Thursday, 19 May 2011

Lindsay Clarke's The Water Theatre

The Water Theatre was sent to me by Lindsay Clarke’s agent in February 2010. The book was originally called Sun at Midnight, and it was presented as “a powerful story of loyalty and loss, of betrayal and reconciliation”. It was described as partly being set in Italy, and I must admit this put me off a bit. Being Italian, it’s very rare for me to find an English novel with an Italian setting which feels authentic enough to make me believe completely in the story. Nonetheless I was particularly attracted by this author, compared by the agent to John Fowles, one of my favourite writers. It also mentioned his previous successful novel The Chymical Wedding, winner of the 1989 Whitbread Award, which in actual fact didn’t ring any bells with me, as I have come to this country only fourteen years ago. I started reading The Water Theatre the same day it was sent to me and I couldn’t stop. The story and the writing urged me to read it to the very end. I really loved the power of Lindsay writing. It made me feel I was reading E.M. Foster, another of my favourite British writers.

I felt that Lindsay deserved to be brought to the attention of British readers again, and I am glad we also republished The Chymical Wedding and are about to relaunch Sunday Whiteman and Alice’s Masque, two other acclaimed novels of his. I am convinced that Lindsay is an important author who will be read in years to come.

Elisabetta Minervini
Publisher - Alma Books

Monday, 16 May 2011

Wealth of Reviews

We're happy to see that our books are getting positive reviews from every quarter, be it national newspapers, academic magazines and/or fellow bloggers. Here are just a handful:

The Water Theatre by Lindsay Clarke
"Bold, tenacious characters and vivid, distinct landscapes give The Water Theatre a strong hold on the imagination as Clarke skilfully draws out the betrayals searing his characters’ lives."
The Financial Times, read full review
Read Review from the blog The Truth about Lies

All Men are Liars by Alberto Manguel,
"This playful, ingenious but finally tragic novel invites us... into a labyrinth of rival narratives with an all-too-real monster at its heart." - The Independent, read full review
Read Review from Desperate Reader Blog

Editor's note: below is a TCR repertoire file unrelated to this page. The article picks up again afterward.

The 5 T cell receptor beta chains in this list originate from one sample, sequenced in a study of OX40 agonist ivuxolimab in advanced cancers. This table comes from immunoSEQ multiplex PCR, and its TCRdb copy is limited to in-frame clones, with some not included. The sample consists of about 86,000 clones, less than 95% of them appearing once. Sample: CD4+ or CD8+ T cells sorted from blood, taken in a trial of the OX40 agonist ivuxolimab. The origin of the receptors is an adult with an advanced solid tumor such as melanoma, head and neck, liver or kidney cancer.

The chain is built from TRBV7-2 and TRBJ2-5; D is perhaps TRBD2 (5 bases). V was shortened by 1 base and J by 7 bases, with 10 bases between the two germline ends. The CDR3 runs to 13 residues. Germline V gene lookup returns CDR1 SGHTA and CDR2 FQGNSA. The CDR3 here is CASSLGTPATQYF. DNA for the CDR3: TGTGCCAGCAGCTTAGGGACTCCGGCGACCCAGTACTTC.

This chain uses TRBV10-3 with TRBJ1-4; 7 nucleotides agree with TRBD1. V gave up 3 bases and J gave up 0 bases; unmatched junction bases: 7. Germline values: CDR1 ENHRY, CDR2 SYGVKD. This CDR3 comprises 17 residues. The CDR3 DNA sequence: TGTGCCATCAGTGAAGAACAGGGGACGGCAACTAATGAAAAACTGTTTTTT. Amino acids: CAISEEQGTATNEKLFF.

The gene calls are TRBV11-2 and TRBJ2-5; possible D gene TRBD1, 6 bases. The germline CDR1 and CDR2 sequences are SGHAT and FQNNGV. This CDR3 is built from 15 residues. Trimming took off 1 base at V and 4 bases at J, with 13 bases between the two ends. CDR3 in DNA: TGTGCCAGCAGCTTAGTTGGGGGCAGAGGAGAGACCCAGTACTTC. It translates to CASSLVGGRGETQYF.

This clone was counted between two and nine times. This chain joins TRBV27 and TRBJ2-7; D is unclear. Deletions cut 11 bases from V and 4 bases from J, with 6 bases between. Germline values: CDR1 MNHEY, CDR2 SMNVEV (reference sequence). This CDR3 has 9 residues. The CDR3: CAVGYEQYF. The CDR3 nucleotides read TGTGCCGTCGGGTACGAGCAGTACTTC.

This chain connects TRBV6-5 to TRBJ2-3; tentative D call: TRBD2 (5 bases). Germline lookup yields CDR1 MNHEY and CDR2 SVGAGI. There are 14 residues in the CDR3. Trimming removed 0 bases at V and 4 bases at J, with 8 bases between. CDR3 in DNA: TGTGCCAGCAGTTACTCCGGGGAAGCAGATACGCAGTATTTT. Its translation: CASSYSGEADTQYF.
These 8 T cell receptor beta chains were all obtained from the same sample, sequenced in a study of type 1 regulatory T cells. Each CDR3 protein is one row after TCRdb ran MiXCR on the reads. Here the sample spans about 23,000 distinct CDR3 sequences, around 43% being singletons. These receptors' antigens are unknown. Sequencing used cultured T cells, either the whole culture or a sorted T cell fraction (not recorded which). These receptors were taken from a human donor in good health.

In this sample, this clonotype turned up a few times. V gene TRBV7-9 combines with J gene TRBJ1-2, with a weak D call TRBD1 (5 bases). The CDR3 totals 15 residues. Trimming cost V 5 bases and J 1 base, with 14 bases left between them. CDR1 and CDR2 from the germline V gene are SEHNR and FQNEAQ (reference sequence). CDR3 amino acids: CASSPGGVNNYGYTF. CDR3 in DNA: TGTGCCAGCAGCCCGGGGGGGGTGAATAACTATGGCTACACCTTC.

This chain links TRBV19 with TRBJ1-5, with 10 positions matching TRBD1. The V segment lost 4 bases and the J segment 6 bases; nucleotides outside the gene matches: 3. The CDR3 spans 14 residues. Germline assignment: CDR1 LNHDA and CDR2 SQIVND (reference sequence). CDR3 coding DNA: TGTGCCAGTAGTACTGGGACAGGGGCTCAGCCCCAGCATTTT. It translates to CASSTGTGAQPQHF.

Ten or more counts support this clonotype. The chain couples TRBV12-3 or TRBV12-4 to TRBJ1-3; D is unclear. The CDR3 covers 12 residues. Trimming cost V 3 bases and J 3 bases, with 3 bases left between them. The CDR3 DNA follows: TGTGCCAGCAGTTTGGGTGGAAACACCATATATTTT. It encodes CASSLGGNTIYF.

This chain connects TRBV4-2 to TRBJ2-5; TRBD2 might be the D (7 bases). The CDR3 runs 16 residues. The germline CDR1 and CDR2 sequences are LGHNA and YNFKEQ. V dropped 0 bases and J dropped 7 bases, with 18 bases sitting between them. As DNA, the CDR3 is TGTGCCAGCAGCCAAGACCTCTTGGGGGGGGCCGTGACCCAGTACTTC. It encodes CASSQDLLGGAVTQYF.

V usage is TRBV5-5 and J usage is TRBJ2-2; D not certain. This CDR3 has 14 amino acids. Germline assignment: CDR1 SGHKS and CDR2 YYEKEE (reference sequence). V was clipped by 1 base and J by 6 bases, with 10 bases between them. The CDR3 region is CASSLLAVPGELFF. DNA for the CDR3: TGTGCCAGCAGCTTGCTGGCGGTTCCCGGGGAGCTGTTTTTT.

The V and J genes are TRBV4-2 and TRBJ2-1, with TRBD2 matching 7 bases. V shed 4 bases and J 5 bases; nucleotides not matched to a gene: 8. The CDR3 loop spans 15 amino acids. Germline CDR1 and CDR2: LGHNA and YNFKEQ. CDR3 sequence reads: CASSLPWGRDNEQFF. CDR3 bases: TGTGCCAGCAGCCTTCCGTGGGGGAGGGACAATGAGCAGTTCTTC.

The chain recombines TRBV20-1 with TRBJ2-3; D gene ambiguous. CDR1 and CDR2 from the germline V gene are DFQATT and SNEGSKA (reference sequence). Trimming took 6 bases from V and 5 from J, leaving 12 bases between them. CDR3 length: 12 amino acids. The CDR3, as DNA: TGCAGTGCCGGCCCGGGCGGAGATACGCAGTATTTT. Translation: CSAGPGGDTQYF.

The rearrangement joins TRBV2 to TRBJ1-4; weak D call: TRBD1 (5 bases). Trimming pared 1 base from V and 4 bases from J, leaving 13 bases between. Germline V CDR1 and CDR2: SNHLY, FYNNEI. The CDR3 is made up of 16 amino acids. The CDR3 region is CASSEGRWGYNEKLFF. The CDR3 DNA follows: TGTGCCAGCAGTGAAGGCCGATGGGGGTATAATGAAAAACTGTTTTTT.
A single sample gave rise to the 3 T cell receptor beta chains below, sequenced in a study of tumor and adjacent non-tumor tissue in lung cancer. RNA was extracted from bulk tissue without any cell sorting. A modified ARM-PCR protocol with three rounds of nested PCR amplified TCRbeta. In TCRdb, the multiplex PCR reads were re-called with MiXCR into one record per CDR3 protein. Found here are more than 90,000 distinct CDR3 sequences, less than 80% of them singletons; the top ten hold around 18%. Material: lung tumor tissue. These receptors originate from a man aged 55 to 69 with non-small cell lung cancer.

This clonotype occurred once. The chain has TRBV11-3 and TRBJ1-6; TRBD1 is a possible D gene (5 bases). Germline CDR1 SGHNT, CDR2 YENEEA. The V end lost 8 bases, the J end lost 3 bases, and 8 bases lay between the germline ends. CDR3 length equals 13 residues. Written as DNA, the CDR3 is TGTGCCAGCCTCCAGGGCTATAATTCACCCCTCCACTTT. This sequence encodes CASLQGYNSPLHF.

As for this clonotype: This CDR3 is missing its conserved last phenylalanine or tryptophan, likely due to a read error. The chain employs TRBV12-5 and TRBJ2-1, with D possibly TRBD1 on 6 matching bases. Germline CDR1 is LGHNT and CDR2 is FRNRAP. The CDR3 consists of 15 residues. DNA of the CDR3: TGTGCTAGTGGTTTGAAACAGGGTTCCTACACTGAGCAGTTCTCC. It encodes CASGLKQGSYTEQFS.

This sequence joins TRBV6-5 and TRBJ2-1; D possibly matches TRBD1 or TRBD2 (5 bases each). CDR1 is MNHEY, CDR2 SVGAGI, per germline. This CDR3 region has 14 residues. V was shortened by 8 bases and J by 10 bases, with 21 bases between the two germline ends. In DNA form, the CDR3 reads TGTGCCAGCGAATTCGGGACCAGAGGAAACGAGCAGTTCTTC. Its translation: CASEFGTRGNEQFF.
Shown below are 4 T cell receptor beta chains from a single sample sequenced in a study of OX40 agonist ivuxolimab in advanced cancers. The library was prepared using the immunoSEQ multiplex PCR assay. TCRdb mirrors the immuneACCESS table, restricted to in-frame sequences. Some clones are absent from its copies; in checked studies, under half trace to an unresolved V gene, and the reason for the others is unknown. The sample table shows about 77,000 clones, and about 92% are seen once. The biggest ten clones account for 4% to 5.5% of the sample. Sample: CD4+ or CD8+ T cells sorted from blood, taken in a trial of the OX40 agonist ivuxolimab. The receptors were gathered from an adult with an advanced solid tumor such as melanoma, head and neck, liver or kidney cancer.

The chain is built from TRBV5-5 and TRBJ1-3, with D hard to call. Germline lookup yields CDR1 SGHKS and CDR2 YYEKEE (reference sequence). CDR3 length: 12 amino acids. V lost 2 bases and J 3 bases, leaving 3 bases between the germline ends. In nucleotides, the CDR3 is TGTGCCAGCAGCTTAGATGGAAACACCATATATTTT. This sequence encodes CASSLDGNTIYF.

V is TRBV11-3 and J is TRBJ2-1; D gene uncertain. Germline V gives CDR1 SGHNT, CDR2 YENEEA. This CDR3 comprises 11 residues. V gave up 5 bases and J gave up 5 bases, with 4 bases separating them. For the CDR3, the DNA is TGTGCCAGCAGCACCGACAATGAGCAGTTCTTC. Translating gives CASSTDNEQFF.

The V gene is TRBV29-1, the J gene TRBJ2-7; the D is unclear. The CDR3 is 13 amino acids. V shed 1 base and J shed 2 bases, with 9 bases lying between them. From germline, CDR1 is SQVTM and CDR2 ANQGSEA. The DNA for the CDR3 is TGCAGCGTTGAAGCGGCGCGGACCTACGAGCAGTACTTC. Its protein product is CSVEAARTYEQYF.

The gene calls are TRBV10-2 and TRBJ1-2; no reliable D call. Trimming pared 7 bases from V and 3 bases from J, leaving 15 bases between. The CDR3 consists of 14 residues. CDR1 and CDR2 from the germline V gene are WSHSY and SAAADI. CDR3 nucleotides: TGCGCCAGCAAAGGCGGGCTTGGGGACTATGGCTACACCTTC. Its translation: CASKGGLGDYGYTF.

The Pink Hotel by Anna Stothard
"A gently transgressive, transatlantic quest that conjures up both the languid heat of LA and the confusions of a young woman on the cusp." - The Lady
Portrait of a City: Los Angeles, Anna Stothard writes about her time in LA and how it inspired her novel, article in BA Highlife

The Art of Struggle by Michel Houellebecq
"Houellebecq’s poetry is absorbing and demonstrates a rare tenderness coupled with an unflinching eye that excavates the body, searching for the core of being, exposing the bare roots of feelings." - MPT

The Girl Who Leapt through Time by Yasutaka Tsutsui
Read reviews from Nayu's Reading Corner, The Bookbag, Keeper of the Snails, Bookwitch, The Truth about Books and Writing from the Tub

One final note, tonight is the Bookseller Industry awards, Alma Books is nominated for Independent Publisher of the Year, fingers crossed.

Monday, 9 May 2011


After a lovely break in Champagne and Bourgogne – oh Reims, oh Dijon!– back to the grind. The burglars hit our building again, this time running away empty-handed after attempting breaking into another office. As a result, the building's manager has employed full-time guards, installed a new CCTV system, scattered a few mousetraps around and asked if we want to take part in a vigilante scheme Rambo-style. We all agreed. I am writing from the office now, with a dagger between my teeth. We can all sleep placidly from now on.

I have been working on my new novel – I'm just about halfway through, and very happy about it. I'll probably destroy it in a week or two. I have also received the Czech edition (hardback) of Bestseller – and what a glorious production it is. Lovely cover too. Unfortunately I can't read Czech, but I have noticed a funny typo on p.38: Cannongate. That doesn't diminish the beauty of the book. And I can see that Talbot's mumblings are not lost in translation: "Grrnf… trrrnf… frrrnf." And I love all those accents.

We had some great books in – for example the Lampedusa paperback, a real beauty – and some excellent books off to the printers – from Peter Benson's Two Cows and a Vanful of Smoke to Pushkin's Queen of Spades and other Stories.

We've been shortlisted for the Independent Publisher of the Year at the Bookseller Industry Awards (after being shortlisted for the IPG prize). And guess where the event is going to be held? You just need to read the prophetic chapter 7 in Bestseller again . . .

Went to the circus the other day with Elisabetta and kids, and we recognized Rob Brydon behind us – perhaps getting some inspiration? I hope not. I don't think he found the Dutch clown particularly funny.

We had a few literary luncheons over the past couple of weeks – a memorable seven- (or was it eight-) wine bash in Wandsworth with one of our author and friends, a treat from another author which included artichokes, fragoline, rabbit, borlotti and Sangiovese – and my ears are still buzzing with gossip.

But the talk of the day was of course the royal wedding and Osama's assassination (that's right – that is the word being used by the intelligentsia, which I neither discount nor condone), and it was interesting to hear – as outsiders – the point of view of "real" (not "royal" – in Italian it's the same word) England.

Busy-busy weeks and lots of interesting things coming up. I'll try to blog and tweet a bit more often than I have done recently. Stay tuned.

Now back to keeping watch.